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Why not use eqnarray?

The environment eqnarray is attractive for the occasional user of mathematics in LaTeX documents: it seems to allow aligned systems of equations. Indeed it does supply such things, but it makes a serious mess of spacing. In the system:

\begin{eqnarray}
  a & = & b + c \\
  x & = & y - z
\end{eqnarray}

the spacing around the “=” signs is not that defined in the metrics for the font from which the glyph comes — it’s \arraycolsep, which may be set to some very odd value for reasons associated with real arrays elsewhere in the document.

The user is far better served by the AMSLaTeX bundle, which provides an align environment, which is designed with the needs of mathematicians in mind (as opposed to the convenience of LaTeX programmers). For this simple case (align and other AMSLaTeX alignment environments are capable of far greater things), code as:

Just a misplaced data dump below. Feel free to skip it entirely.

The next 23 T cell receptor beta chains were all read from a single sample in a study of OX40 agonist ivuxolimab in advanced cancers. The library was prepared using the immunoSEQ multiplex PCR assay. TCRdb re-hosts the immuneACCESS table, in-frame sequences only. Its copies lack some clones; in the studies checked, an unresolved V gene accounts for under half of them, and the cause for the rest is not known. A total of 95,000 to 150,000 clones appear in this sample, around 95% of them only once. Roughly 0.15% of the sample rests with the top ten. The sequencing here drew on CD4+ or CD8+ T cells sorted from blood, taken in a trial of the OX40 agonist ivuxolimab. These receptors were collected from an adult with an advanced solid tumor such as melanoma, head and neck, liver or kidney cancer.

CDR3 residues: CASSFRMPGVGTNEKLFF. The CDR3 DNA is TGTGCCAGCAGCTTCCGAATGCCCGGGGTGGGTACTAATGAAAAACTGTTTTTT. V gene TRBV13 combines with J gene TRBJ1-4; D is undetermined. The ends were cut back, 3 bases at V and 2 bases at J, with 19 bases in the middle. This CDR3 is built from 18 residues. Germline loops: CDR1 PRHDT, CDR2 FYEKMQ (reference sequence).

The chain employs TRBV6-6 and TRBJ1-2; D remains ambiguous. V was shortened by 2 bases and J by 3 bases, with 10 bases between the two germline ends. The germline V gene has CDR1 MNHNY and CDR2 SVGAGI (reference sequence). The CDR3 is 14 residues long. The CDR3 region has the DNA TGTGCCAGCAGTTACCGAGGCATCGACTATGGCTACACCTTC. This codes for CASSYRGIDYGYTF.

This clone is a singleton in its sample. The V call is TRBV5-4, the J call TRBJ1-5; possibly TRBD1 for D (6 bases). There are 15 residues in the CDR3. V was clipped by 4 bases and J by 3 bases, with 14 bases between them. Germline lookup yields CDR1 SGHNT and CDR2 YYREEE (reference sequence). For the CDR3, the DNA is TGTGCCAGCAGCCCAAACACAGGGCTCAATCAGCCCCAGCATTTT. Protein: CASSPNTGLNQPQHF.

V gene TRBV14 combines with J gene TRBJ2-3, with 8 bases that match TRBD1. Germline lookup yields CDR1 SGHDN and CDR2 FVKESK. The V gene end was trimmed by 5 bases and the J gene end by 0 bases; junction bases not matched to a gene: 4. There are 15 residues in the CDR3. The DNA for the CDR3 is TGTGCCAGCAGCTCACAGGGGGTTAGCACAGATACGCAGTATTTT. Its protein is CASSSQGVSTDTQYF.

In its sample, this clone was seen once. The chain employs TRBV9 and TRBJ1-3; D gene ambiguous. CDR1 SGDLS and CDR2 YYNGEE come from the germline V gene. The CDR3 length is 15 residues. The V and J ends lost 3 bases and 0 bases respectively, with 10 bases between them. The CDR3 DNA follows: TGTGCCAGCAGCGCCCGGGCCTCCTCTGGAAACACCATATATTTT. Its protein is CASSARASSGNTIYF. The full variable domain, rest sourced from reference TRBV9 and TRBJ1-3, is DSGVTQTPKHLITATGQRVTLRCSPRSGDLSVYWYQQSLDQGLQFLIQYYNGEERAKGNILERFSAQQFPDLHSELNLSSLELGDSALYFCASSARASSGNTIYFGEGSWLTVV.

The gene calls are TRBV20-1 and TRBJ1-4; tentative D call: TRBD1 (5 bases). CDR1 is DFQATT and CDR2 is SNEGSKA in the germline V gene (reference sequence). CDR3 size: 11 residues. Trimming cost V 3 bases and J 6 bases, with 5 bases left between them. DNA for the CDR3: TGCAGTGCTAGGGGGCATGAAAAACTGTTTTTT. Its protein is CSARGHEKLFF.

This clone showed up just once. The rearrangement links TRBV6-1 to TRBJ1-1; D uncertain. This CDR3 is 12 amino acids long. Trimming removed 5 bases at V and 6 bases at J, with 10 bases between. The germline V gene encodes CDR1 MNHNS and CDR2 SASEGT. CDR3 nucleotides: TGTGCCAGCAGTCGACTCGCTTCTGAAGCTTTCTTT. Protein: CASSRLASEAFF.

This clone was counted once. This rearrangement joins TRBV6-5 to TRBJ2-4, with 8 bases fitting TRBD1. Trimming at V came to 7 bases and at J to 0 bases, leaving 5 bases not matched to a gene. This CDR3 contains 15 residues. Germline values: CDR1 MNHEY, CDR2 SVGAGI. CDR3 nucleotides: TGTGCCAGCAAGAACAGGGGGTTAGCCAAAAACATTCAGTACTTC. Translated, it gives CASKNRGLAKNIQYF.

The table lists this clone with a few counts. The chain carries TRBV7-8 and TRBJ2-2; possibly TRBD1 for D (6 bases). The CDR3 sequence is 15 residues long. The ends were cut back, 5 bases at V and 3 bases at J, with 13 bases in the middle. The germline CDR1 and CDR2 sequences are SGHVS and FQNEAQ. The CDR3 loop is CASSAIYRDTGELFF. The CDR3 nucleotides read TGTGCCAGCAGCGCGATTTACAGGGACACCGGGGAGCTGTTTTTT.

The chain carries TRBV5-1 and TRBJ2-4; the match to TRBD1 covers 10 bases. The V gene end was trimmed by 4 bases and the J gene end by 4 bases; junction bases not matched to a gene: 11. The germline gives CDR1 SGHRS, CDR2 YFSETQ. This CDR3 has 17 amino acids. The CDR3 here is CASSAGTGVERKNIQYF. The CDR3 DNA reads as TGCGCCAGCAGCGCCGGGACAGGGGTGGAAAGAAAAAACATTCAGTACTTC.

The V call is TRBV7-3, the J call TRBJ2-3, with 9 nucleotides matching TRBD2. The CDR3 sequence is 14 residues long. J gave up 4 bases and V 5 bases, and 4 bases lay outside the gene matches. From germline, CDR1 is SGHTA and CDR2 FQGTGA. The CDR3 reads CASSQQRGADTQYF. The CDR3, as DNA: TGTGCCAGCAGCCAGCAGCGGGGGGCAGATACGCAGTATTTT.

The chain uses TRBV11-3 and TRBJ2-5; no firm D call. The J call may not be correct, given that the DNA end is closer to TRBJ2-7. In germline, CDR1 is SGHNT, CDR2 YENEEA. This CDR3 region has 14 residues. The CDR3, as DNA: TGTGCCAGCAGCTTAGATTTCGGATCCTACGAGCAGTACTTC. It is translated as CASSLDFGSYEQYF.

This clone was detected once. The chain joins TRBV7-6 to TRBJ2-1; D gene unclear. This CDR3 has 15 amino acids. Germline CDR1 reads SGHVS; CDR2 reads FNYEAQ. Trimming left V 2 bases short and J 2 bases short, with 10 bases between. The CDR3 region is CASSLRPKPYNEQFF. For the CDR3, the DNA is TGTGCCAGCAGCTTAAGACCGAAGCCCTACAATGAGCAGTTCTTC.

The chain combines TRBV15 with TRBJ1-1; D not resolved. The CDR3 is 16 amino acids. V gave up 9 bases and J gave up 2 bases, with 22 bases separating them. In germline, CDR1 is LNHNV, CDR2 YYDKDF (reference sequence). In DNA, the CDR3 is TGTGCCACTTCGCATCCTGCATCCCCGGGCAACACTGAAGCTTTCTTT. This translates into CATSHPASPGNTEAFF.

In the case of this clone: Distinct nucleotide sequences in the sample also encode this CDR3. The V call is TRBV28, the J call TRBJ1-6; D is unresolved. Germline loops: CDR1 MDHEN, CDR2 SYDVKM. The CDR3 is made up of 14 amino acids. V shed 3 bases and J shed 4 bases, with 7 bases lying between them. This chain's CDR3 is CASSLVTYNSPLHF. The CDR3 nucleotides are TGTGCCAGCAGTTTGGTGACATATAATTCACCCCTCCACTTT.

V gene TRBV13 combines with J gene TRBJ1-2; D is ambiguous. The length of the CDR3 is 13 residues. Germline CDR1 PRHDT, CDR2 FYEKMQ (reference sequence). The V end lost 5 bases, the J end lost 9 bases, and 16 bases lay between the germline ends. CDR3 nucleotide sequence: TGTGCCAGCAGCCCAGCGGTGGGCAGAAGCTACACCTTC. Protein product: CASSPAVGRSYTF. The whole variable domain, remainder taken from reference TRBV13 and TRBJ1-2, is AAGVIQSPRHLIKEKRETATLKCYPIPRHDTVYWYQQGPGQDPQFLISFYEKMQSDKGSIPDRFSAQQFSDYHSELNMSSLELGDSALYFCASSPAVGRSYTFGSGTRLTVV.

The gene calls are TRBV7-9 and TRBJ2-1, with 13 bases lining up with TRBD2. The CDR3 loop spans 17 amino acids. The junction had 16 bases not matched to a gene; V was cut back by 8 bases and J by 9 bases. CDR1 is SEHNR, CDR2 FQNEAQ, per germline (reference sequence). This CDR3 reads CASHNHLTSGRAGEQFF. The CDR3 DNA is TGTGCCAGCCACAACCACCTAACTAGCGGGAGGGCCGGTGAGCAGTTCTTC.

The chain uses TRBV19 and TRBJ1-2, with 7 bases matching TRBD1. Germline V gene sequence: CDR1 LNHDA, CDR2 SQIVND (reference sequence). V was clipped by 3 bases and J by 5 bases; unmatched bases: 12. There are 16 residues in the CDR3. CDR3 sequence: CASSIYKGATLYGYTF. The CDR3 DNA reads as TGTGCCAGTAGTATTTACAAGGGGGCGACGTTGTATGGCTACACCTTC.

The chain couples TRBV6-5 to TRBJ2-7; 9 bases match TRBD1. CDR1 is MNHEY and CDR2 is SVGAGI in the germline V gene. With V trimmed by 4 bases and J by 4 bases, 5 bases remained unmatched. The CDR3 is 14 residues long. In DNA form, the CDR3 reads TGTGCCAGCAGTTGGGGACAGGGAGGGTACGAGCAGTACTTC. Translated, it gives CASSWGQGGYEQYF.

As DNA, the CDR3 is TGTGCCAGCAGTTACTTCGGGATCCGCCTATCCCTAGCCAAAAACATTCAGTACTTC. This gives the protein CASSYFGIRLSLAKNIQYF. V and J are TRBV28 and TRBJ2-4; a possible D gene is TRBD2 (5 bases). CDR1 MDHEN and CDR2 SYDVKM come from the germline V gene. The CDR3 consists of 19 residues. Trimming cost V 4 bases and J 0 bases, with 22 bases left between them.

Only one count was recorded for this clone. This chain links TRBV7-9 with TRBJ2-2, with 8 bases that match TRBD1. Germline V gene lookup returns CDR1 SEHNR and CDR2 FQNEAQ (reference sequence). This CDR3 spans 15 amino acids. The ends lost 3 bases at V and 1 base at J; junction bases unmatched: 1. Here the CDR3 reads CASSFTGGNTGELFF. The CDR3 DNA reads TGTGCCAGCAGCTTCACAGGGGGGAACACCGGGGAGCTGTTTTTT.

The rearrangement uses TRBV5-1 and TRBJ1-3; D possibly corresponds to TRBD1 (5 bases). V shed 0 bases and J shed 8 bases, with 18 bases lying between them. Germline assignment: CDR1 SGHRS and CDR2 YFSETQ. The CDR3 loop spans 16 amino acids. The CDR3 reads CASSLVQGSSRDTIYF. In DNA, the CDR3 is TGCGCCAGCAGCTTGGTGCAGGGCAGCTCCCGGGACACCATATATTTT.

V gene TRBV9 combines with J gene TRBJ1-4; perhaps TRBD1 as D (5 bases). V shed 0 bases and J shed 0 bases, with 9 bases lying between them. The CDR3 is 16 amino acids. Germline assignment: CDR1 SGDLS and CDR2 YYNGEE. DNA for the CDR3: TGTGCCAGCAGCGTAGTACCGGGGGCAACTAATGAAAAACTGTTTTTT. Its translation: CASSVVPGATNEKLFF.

\begin{align}
  a & = b + c \\
  x & = y - z
\end{align}

The matter is discussed in more detail in a PracTeX journal paper by Lars Madsen; Stefan Kottwitz offers a TeX blog entry which includes screen shots of the output, convincingly demonstrating the problem.

AMSLaTeX
macros/latex/required/amslatex (or browse the directory); catalogue entry


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URL for this question: http://www.tex.ac.uk/cgi-bin/texfaq2html?label=eqnarray

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This is FAQ version 3.27, released on 2013-06-07.